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Flatten wide boards on a narrow jointer

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The best way to make a really wide board flat is to rip it into narrow boards first, face-joint them, and then glue them back together. Not only does this solve the jointer-capacity concern, but it also results in a more stable panel because the rip-joint-reglue process relaxes tension in the wood. And, if you're careful, the joint line blends almost seamlessly into the grain.

But, what if you want to flatten the face of a highly figured board without a ripline interrupting the figure? Or what if the board is just a little too wide, and not worth the hassle of rip-joint-reglue? Here's a quick way to joint it that requires only a strip of scrap plywood and your planer.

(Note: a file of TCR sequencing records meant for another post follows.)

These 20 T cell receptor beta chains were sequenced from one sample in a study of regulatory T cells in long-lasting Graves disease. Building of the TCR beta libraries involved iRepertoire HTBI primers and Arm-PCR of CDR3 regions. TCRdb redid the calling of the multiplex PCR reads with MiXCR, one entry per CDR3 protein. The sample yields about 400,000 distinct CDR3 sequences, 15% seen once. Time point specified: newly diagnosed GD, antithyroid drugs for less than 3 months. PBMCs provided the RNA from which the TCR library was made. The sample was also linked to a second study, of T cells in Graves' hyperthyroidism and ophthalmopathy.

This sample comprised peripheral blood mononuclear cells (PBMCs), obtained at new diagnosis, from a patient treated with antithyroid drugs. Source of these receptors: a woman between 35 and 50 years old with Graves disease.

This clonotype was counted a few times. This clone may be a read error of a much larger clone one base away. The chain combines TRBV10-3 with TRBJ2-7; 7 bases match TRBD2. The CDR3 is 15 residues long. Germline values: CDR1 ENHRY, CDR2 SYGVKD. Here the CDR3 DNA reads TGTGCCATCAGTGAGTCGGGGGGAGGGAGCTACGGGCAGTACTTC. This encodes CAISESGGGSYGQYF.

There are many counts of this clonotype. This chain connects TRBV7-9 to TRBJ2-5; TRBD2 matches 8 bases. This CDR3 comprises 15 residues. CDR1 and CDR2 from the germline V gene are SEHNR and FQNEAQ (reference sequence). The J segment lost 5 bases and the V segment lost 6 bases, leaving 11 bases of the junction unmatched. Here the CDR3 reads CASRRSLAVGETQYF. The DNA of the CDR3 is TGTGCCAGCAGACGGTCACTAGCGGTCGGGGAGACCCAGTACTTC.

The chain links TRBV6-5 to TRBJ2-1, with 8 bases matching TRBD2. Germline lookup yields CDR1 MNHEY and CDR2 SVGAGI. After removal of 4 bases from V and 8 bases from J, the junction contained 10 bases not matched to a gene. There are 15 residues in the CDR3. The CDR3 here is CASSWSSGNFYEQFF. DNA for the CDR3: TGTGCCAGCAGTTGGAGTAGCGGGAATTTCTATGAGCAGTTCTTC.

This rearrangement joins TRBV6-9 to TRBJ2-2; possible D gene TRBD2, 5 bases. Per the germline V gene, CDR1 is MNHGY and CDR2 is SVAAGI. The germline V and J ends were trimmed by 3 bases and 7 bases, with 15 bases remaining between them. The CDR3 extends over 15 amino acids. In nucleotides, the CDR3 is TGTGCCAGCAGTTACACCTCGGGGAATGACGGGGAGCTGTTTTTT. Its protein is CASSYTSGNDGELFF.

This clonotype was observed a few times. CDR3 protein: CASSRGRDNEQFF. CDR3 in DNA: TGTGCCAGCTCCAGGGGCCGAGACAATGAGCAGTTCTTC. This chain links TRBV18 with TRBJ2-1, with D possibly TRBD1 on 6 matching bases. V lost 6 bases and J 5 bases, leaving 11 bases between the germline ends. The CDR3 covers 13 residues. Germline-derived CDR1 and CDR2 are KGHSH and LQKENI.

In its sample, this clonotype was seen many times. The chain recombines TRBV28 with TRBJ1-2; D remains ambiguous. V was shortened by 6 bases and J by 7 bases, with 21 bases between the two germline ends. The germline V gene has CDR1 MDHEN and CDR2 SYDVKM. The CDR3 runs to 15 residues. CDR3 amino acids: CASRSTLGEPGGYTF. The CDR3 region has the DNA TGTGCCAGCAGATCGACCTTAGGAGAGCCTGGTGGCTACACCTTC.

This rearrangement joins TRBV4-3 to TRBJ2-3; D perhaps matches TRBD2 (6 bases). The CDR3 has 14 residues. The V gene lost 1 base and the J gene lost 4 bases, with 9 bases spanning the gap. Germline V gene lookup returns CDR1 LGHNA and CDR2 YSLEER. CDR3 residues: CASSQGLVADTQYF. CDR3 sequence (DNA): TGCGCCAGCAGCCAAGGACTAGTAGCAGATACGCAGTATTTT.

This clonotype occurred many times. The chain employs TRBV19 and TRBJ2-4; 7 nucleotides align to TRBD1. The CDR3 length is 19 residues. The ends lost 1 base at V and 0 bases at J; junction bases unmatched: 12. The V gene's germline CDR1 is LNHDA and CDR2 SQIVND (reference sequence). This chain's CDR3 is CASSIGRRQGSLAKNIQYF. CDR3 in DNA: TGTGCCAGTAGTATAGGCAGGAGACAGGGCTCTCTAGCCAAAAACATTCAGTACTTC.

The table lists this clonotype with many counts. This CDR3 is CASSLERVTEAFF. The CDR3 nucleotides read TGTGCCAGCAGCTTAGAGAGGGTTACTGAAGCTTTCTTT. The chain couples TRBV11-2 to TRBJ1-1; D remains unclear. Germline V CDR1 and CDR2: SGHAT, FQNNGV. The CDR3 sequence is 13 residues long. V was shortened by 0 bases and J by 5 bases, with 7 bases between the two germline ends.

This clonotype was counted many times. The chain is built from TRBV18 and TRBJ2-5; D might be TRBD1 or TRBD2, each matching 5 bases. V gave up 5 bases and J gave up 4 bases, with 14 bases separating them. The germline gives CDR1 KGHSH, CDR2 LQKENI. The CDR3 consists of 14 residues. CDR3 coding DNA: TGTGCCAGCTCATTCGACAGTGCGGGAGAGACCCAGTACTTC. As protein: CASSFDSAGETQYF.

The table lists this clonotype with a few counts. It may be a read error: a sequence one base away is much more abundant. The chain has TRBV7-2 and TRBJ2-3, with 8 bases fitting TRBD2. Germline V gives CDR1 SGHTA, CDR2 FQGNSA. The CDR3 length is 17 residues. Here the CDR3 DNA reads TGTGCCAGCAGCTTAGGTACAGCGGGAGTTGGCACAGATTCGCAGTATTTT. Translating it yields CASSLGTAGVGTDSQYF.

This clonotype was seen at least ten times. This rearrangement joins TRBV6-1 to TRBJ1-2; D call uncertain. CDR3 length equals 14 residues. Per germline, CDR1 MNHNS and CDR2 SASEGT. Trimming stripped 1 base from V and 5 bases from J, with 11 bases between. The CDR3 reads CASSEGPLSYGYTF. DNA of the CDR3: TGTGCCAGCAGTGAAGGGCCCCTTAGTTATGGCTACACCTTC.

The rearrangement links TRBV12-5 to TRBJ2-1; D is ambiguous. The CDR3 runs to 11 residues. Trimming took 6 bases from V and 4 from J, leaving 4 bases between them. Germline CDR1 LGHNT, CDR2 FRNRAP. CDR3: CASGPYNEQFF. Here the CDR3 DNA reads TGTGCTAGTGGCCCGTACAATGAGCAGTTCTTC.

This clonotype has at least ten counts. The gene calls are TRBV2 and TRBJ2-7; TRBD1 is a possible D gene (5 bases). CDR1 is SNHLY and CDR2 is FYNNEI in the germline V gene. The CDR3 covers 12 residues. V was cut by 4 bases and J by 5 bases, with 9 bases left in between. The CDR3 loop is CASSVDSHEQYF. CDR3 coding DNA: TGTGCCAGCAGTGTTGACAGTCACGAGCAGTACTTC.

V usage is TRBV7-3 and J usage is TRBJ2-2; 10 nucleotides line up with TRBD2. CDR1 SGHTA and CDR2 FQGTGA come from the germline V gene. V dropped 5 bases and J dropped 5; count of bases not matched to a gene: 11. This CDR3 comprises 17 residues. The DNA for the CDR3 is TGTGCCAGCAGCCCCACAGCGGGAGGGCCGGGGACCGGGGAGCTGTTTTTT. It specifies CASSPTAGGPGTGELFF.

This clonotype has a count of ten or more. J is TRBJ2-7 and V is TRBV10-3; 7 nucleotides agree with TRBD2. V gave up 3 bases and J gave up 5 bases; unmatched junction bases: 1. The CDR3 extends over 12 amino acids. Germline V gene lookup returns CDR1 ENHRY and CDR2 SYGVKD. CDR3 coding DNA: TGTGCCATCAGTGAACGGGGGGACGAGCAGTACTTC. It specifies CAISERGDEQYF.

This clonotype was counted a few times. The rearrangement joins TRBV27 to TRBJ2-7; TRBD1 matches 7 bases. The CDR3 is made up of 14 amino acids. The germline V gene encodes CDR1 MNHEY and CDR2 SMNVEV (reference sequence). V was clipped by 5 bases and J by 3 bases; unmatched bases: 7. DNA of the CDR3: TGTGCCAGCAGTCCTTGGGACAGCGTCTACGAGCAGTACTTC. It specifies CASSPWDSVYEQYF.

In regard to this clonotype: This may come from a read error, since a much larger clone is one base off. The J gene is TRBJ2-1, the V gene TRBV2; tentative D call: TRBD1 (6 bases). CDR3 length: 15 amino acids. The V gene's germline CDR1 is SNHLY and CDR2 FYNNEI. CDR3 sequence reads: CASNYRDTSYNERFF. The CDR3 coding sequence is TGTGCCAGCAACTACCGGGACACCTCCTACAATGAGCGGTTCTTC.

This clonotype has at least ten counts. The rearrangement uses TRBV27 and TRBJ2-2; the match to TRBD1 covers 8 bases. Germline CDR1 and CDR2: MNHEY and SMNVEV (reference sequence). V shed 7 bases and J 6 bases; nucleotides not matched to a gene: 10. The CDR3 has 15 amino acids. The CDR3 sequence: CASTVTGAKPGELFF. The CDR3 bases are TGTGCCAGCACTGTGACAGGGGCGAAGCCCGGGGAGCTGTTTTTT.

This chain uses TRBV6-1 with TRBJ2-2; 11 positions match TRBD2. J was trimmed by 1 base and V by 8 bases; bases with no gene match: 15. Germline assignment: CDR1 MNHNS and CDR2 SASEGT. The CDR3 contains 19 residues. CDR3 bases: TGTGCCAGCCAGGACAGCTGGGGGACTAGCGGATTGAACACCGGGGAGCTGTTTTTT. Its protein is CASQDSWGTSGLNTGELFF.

Note: This technique will work on boards up to about twice the jointer's capacity, but we suggest no more than one-third of the board's width be unsupported or overhanging the jointer table -- any more and the board may tip as you pass it over the cutterhead.


Continued on page 2:  Changing of the (cutterhead) guard

 

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